So what happened? We've gone from Weber's re-signing being the assured foregone conclusion of the summer to a pit in the stomach, as we look toward next summer. From the mouths of Weber and Poile themselves, this contract was supposed to be a layup. For whatever reason, it didn't happen that way, and I fear that nothing can be taken for granted. There's plenty of talk centered around what Weber's potential exit could mean for the franchise. Some take a doomsday stance, feeling that he's the latest talent to be farmed out to the rest of the NHL. Others have a sunnier perspective, rationalizing that losing Weber can be softened by the aforementioned presence of Suter and Rinne, as well as the emergence of young guns such as Ryan Ellis, Roman Josi and Mattias Ekholm. For once, I have to take the hard-line.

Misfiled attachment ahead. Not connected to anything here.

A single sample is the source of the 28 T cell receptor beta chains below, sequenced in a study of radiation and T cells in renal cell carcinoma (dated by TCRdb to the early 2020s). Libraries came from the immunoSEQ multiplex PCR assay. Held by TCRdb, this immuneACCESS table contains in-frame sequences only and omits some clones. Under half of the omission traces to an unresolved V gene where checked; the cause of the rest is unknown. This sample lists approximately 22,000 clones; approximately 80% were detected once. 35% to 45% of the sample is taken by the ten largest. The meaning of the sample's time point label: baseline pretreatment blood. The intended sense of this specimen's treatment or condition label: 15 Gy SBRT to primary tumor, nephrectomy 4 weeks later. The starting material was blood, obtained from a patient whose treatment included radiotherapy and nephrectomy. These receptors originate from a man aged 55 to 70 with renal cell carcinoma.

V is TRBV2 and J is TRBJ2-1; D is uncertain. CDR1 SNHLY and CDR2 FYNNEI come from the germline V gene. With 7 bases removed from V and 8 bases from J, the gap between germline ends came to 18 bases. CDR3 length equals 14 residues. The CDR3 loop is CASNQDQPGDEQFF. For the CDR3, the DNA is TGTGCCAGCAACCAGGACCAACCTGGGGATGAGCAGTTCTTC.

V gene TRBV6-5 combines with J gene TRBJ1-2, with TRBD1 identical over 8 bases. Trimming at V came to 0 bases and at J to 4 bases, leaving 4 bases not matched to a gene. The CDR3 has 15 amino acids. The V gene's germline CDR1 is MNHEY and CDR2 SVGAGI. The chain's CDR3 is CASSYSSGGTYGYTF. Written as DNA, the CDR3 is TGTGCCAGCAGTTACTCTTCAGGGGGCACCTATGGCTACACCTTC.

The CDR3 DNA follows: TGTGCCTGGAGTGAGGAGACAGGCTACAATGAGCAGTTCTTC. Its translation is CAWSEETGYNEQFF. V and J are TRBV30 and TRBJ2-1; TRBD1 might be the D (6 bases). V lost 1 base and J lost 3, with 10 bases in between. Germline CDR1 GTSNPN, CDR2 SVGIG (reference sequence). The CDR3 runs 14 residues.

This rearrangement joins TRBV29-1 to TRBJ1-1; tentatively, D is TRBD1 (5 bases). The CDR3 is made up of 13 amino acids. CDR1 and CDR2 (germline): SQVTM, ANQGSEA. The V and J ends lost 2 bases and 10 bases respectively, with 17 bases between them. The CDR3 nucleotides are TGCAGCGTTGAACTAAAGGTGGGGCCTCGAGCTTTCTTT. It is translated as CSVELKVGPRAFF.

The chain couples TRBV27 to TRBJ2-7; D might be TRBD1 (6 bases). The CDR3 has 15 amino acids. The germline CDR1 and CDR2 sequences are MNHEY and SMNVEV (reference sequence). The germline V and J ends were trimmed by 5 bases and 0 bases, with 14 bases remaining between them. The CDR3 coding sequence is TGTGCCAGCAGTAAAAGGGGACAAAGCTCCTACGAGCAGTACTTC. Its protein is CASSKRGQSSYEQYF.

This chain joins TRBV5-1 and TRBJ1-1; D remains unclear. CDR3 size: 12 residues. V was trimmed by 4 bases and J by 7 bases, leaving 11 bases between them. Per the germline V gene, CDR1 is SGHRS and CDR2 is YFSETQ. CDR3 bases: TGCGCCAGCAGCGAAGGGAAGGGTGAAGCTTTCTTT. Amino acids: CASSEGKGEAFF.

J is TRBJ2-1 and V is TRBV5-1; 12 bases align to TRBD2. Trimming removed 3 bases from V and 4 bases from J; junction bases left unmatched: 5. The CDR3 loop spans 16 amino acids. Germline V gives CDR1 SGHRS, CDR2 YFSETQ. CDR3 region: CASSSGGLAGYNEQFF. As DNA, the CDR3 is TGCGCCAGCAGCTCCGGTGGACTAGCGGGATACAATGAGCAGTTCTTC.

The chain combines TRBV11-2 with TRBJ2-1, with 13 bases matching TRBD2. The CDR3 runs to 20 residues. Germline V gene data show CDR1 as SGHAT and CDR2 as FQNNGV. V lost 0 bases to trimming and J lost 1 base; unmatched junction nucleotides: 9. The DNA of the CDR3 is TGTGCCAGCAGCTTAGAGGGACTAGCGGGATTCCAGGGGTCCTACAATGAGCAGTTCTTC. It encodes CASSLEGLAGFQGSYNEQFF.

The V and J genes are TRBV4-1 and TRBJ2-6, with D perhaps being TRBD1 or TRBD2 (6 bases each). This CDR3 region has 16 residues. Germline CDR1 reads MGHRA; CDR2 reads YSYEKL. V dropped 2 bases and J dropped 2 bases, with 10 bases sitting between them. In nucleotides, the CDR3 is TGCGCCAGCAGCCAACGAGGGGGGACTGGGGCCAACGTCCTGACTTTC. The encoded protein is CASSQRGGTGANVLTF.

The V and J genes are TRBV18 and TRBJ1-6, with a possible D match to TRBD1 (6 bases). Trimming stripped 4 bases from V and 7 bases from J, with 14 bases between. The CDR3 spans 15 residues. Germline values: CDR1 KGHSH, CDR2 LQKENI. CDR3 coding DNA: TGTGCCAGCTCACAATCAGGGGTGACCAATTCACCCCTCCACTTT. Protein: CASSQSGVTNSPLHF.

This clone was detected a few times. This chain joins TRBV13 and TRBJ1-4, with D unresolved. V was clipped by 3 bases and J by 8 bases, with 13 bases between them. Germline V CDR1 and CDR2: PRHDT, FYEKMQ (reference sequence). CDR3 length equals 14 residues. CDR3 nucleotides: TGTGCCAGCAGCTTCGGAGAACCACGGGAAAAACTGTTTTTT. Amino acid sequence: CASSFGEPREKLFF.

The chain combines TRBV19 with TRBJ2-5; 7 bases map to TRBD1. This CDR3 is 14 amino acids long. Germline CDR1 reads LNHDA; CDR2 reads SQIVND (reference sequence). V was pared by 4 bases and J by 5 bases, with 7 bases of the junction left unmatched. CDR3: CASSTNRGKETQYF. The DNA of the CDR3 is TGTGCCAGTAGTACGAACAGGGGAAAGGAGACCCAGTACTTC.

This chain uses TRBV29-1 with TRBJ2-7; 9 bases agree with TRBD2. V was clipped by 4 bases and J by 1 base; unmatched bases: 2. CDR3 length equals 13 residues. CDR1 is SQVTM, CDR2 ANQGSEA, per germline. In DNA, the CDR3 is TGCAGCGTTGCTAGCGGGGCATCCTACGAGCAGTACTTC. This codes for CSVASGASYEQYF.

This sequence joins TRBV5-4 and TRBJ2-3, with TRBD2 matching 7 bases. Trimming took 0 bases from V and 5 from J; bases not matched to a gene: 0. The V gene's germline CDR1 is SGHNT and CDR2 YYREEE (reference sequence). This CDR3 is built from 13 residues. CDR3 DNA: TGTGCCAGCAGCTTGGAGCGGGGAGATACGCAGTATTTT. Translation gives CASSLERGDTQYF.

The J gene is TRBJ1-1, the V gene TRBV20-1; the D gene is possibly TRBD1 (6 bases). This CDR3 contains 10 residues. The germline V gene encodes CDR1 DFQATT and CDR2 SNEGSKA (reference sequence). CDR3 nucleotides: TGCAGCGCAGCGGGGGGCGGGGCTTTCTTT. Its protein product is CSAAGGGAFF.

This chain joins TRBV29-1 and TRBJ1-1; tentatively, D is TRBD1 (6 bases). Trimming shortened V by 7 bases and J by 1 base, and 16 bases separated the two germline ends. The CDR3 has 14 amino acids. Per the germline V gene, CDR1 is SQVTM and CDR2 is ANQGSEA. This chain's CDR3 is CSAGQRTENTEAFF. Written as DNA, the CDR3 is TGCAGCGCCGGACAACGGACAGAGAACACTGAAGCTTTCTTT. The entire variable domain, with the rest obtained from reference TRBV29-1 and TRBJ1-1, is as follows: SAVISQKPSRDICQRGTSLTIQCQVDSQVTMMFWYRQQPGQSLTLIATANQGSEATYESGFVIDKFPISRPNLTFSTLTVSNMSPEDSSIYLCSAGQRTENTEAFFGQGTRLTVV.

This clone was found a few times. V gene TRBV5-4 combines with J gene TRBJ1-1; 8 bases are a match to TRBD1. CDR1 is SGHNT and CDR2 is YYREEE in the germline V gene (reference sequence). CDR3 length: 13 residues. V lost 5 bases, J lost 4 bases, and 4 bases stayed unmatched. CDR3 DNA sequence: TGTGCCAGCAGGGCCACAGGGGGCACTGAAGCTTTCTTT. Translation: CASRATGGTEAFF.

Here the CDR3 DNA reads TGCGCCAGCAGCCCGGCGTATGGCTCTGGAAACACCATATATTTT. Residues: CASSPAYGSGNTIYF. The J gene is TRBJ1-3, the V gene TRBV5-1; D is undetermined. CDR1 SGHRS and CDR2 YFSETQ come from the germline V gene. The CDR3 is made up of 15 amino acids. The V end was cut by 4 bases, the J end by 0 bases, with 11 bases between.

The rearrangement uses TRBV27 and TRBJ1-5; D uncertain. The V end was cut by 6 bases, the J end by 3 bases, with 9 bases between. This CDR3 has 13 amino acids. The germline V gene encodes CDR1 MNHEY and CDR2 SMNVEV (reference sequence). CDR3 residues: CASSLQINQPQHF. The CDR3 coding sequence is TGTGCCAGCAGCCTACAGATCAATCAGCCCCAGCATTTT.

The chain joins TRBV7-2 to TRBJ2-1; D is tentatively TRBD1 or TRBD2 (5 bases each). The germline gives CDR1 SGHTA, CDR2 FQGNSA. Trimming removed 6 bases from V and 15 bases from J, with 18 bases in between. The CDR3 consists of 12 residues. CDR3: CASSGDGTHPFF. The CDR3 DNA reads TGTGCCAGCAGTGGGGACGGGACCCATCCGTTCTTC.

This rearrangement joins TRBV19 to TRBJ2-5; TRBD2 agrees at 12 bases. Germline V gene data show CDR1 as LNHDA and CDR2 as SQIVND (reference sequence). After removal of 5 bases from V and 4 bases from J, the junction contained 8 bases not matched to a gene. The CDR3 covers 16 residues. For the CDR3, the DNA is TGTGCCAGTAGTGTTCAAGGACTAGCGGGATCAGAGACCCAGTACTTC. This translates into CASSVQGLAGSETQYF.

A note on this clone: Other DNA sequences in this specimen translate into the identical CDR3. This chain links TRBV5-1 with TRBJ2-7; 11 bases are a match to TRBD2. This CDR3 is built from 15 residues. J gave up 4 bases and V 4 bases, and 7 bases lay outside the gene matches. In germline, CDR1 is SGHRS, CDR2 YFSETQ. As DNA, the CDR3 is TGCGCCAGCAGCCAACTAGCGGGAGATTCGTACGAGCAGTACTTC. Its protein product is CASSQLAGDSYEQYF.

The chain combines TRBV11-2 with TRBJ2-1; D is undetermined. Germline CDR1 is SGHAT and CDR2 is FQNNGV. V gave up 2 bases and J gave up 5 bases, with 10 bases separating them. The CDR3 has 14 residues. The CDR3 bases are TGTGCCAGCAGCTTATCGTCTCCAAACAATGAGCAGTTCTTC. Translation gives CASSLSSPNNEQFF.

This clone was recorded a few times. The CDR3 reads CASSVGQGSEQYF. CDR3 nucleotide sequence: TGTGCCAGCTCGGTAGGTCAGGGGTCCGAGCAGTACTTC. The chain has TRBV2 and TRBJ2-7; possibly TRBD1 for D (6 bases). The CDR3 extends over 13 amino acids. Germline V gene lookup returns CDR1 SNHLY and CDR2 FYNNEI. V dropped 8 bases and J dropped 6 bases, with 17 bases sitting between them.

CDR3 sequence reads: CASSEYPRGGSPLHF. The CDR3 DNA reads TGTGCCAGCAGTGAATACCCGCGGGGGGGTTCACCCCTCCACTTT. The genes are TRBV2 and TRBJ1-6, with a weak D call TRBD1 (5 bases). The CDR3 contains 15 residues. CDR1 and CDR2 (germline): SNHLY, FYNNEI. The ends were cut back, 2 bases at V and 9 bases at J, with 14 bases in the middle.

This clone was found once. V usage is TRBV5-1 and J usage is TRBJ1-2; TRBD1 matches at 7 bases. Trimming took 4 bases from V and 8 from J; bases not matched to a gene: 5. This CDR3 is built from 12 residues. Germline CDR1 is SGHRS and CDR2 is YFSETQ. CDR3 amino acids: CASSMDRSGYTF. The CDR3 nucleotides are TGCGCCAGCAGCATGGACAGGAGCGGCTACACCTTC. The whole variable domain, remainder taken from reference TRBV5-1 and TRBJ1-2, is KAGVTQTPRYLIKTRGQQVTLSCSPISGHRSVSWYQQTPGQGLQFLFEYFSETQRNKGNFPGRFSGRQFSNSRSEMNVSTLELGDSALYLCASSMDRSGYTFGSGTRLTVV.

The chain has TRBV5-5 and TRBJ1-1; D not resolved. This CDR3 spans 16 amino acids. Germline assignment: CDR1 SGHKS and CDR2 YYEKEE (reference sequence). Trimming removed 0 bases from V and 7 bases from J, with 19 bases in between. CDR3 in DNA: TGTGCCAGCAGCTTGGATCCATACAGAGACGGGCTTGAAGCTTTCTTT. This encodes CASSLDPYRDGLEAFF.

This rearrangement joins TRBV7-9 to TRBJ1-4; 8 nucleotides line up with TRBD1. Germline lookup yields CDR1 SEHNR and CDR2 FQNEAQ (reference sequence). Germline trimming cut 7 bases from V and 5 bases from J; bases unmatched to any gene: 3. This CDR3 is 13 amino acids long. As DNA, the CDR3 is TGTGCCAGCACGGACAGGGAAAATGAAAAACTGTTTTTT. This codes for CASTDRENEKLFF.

We've been assured since the current ownership group came in that Weber was part of the "core" group of guys, that they knew what his demands were and that they were prepared to meet them. As a fan, we invest in the team through ticket and merchandise purchase, and moreover, through emotional investment. To know that our owners were prepared to reward that personal investment was a refreshing change of pace. The latest turn of events is thus a bitter pill to swallow. There's many arguments being made in the Twitterverse and Blogsphere at the moment that losing Weber wouldn't be the end of the world. On the ice, it might not, but from a franchise credibility standpoint, I think it's as close as we've ever come. We have our first homegrown captain, a top three defenseman in the league, a Norris runner-up, and the face of the franchise -- it's absolutely NOT okay to let him go, regardless of the presence of the other two cornerstones or an embarassment of riches in your prospect pool. You do what it takes.